Read the following brief synopsis and tell me that it doesn’t sound like all kinds of awesome to you : Danny Green (played by our guy Carl) is searching for his recently-disappeared father, a scientific genius employed by the nefarious EKAF Corporation, a typically sleazy big-business outfit that’s promising the world a “free energy” breakthrough but is, in fact, surreptitiously supplying the criminal underworld with the suddenly-popular street drug known as “Haze,” which has the unfortunate side effect of turning a number of its users into bloodthirsty homicidal maniacs. Rumors of the company’s involvement in the “Haze” racket abound, but thanks to corrupt cops and government officials, nothing has ever been proven — until now. After hitting one brick wall after another trying to get dirt on EKAF, Danny has decided to take the direct approach by getting hired on as a low-level security guard in the hope of catching the bastards red-handed. Along the way he manages to make an ally in the form of the plant’s fetching receptionist, Clarissa (Heather Percival) and the two quickly discover that “mad scientist”-type Dr. Logan (M.J. Simpson) is in league with a couple of local thugs (played by Chris Postlethwaite and Tom Robinson) who provide him with homeless people to experiment on. From there the trail leads to crime boss Marcais (Ron Hamill — yes, there’s another one of ’em), who controls “Haze” distribution in town, policeman-on-the-take Blackwood (David Hardware), and eventually back to EKAF itself, where most of the research staff seem well aware that rather than working on a renewable fuel resource, their efforts are actually being used to refine an even more potent (and deadlier) new version of “Haze.” It’s only a matter of time before Danny’s true intentions are discovered, of course, but what does he really have to worry about — other than a lab full of doped-up crazed killers, the rest of the plant’s security staff, and Marcais’ vicious street muscle — all of whom are closing in on him at once? After all, he’s got the truth on his side! Unfortunately, he doesn’t really have much of a plan, but that’ll work itself out — won’t it?


Obviously, writer/director Marc and script editor/star Carl have done their genre homework — Toxic Apocalypse plays out like the kind of film that could only be made by a couple of guys who have spent way too many hours watching The StuffStreet Trash, and Troma flicks like The Toxic Avenger. It has its tongue well and firmly in cheek from start to finish, and is blissfully unafraid to sacrifice logic, continuity, and even common sense on the altar of balls-out, ultraviolent hijinks. No one’s safe in this movie, anything can happen at any time, and none of it really matters, anyway, so why not be as absurd as your (admittedly limited) resources will allow you to be? If you’re tired of “micro-budget” productions that take themselves way too goddamn seriously, congratulations — your antidote to pretentious navel-gazing has arrived, and it doesn’t care whose delicate sensibilities it offends.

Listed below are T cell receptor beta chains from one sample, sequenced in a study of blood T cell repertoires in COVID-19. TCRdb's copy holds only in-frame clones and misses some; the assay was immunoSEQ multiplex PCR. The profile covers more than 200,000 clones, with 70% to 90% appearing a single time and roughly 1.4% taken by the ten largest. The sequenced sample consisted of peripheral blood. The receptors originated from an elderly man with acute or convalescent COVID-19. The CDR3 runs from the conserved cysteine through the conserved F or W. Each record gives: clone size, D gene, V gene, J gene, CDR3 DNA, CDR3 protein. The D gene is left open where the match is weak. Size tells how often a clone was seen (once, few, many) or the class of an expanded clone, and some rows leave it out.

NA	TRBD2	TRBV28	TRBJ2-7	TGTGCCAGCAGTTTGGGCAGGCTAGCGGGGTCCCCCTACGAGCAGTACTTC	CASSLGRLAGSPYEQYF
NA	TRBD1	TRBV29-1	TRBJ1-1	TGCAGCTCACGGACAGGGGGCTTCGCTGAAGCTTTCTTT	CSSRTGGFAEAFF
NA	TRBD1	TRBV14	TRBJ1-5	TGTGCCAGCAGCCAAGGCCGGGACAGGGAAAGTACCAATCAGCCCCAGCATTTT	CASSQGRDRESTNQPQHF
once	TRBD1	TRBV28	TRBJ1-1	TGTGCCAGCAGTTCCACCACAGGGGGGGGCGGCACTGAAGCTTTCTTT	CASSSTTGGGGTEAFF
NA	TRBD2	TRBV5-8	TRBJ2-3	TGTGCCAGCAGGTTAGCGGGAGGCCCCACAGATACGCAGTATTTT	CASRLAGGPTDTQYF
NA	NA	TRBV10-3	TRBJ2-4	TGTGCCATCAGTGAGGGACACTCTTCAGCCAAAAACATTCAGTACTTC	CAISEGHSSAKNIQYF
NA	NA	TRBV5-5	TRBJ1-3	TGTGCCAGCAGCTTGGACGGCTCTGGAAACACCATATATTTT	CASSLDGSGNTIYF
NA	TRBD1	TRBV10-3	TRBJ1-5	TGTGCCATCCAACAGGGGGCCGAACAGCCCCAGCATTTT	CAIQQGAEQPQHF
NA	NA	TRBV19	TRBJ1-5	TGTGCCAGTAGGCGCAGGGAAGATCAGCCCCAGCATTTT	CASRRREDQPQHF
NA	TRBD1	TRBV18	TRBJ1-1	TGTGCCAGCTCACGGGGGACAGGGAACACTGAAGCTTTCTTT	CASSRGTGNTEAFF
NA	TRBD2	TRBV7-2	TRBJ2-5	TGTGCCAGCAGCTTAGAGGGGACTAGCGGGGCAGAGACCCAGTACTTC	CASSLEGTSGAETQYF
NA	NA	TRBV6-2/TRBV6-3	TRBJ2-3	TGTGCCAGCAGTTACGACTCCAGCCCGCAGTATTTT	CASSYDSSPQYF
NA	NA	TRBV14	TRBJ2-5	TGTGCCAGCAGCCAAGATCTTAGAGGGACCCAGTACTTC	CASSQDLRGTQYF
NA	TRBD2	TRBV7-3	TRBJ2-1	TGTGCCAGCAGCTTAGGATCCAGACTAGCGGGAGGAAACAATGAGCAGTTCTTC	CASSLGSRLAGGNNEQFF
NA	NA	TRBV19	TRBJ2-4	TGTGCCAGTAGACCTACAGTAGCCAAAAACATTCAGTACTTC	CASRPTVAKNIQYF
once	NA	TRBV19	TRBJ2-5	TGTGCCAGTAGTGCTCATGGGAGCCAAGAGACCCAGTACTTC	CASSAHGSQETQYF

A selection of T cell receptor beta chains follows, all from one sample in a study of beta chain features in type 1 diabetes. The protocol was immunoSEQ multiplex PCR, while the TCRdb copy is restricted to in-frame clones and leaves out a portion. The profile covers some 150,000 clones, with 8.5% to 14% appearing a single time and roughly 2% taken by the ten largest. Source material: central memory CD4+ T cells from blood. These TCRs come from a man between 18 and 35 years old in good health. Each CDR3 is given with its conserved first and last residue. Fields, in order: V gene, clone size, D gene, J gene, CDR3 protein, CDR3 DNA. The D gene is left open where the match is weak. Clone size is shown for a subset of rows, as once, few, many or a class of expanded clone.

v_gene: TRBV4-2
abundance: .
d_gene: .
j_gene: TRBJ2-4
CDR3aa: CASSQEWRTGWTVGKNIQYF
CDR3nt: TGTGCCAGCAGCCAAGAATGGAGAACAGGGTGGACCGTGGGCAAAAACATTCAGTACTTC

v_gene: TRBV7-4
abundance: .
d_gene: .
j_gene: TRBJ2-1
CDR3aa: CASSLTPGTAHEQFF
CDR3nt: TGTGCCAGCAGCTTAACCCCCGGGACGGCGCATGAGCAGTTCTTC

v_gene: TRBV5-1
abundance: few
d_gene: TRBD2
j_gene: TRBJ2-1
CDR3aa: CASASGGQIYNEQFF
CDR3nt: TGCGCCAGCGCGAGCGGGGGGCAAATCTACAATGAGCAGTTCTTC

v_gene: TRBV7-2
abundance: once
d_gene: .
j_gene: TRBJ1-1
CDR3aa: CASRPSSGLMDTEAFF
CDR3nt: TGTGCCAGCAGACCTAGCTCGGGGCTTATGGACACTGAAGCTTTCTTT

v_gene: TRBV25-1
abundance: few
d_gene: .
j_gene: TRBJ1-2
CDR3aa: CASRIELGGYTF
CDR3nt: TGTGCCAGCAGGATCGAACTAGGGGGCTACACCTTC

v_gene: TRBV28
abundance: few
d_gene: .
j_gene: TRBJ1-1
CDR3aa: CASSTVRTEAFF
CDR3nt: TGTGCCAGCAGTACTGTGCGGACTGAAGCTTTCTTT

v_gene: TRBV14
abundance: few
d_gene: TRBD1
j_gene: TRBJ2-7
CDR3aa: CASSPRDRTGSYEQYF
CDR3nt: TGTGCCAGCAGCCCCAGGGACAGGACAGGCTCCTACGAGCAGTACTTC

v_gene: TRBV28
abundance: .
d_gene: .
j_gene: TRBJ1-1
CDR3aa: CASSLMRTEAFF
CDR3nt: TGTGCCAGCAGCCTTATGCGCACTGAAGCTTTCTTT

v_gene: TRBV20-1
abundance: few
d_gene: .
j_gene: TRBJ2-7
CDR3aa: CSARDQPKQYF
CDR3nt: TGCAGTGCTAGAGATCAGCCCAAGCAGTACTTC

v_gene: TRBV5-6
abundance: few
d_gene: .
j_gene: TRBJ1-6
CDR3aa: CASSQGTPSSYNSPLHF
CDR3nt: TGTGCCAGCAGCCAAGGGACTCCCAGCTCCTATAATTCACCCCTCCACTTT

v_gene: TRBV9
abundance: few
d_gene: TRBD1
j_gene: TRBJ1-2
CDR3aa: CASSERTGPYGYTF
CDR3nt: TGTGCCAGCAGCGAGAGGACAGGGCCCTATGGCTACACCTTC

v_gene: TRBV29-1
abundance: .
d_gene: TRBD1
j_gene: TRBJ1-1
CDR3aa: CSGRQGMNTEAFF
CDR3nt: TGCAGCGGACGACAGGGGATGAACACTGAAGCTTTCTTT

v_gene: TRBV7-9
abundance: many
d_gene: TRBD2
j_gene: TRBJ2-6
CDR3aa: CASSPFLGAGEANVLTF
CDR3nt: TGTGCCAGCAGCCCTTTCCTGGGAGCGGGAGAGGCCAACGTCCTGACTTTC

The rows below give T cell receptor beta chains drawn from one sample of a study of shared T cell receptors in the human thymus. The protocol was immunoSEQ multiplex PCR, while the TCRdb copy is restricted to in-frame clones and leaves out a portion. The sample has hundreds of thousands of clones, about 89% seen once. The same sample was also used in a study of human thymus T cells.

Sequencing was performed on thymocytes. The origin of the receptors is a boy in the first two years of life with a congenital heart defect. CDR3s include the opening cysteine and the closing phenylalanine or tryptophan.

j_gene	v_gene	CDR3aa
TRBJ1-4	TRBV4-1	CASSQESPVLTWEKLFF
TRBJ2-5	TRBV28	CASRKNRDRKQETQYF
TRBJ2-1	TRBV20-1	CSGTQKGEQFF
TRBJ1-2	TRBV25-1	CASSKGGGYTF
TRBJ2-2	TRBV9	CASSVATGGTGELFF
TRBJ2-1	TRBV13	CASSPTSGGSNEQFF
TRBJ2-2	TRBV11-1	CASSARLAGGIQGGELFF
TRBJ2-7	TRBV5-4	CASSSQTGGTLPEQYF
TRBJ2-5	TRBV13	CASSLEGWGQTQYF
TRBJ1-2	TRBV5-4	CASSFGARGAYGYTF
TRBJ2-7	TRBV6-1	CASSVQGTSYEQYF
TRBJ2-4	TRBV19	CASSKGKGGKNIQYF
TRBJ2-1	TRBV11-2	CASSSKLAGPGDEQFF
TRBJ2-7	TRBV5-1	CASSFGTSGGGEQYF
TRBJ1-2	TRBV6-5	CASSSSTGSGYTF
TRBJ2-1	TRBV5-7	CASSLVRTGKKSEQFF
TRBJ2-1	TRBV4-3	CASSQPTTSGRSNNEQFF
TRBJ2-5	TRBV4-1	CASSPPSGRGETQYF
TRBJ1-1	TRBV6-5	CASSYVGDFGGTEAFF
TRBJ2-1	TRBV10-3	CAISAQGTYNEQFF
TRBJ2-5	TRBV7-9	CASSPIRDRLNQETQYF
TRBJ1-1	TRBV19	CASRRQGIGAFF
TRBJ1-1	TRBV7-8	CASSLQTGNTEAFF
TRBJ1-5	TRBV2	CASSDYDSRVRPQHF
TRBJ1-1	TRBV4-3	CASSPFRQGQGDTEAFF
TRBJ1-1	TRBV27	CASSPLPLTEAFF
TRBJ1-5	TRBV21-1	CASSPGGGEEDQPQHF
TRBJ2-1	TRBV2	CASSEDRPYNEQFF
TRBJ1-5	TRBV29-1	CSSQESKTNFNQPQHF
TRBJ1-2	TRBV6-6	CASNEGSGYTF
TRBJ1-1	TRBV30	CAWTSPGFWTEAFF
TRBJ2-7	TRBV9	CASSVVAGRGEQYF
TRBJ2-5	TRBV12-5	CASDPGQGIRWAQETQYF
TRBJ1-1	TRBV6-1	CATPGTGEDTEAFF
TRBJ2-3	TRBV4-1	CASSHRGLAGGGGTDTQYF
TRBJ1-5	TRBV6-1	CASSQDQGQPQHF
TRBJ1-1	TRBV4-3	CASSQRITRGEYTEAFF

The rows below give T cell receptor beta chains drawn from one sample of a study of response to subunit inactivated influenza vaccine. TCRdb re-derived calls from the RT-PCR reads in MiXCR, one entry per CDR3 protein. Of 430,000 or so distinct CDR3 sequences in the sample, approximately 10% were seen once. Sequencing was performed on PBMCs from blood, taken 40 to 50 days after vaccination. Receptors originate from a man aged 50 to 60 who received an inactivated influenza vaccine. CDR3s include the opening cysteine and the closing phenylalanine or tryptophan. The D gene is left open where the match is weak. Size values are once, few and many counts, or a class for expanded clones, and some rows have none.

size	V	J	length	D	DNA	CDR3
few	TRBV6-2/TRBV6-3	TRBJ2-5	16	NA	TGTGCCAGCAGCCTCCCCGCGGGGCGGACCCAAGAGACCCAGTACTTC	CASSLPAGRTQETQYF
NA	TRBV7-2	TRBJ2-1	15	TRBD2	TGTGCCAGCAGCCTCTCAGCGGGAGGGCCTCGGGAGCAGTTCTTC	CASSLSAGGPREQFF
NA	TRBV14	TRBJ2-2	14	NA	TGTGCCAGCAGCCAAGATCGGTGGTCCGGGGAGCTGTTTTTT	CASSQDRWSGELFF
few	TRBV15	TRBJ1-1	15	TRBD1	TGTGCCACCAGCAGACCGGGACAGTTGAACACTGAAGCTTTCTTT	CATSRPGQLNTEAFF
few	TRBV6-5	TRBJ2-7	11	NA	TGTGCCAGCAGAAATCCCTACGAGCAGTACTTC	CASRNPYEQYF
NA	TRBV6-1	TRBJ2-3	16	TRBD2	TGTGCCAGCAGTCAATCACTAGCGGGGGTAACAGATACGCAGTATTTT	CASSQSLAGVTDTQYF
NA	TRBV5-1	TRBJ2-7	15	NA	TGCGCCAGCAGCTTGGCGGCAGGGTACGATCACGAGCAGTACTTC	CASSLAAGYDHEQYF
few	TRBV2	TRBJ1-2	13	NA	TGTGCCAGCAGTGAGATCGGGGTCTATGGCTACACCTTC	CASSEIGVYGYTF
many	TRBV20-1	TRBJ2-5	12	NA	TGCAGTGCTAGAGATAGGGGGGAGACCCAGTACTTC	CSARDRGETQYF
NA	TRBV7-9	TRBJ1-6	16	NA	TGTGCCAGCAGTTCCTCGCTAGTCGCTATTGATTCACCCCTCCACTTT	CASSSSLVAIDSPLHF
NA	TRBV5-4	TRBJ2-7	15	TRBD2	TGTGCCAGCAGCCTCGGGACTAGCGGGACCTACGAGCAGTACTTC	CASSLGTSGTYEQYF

Do you have to to make the usual allowances for a zero-budgeter with this one? Sure you do, to an extent, but these guys are so effing smart that they’ve even figured out a way to have fun with their own limitations — for instance, look for actress Claire Ball as a scientist, a hooker, a protester, an old lady, and a laser tag player. By and large the all-practical FX work is solid, the acting ranges from competent to actually pretty damn good, and the direction is surprisingly (and refreshingly) creative. At the risk of sounding like too much of a pathetic fan-boy, I honestly can’t think of anything to bitch about here.

And on that note, I think I’m done taking up any more of your valuable time. There are a million and one better things you could be doing other than reading this review — and watching Toxic Apocalypse immediately should be at the top of the list.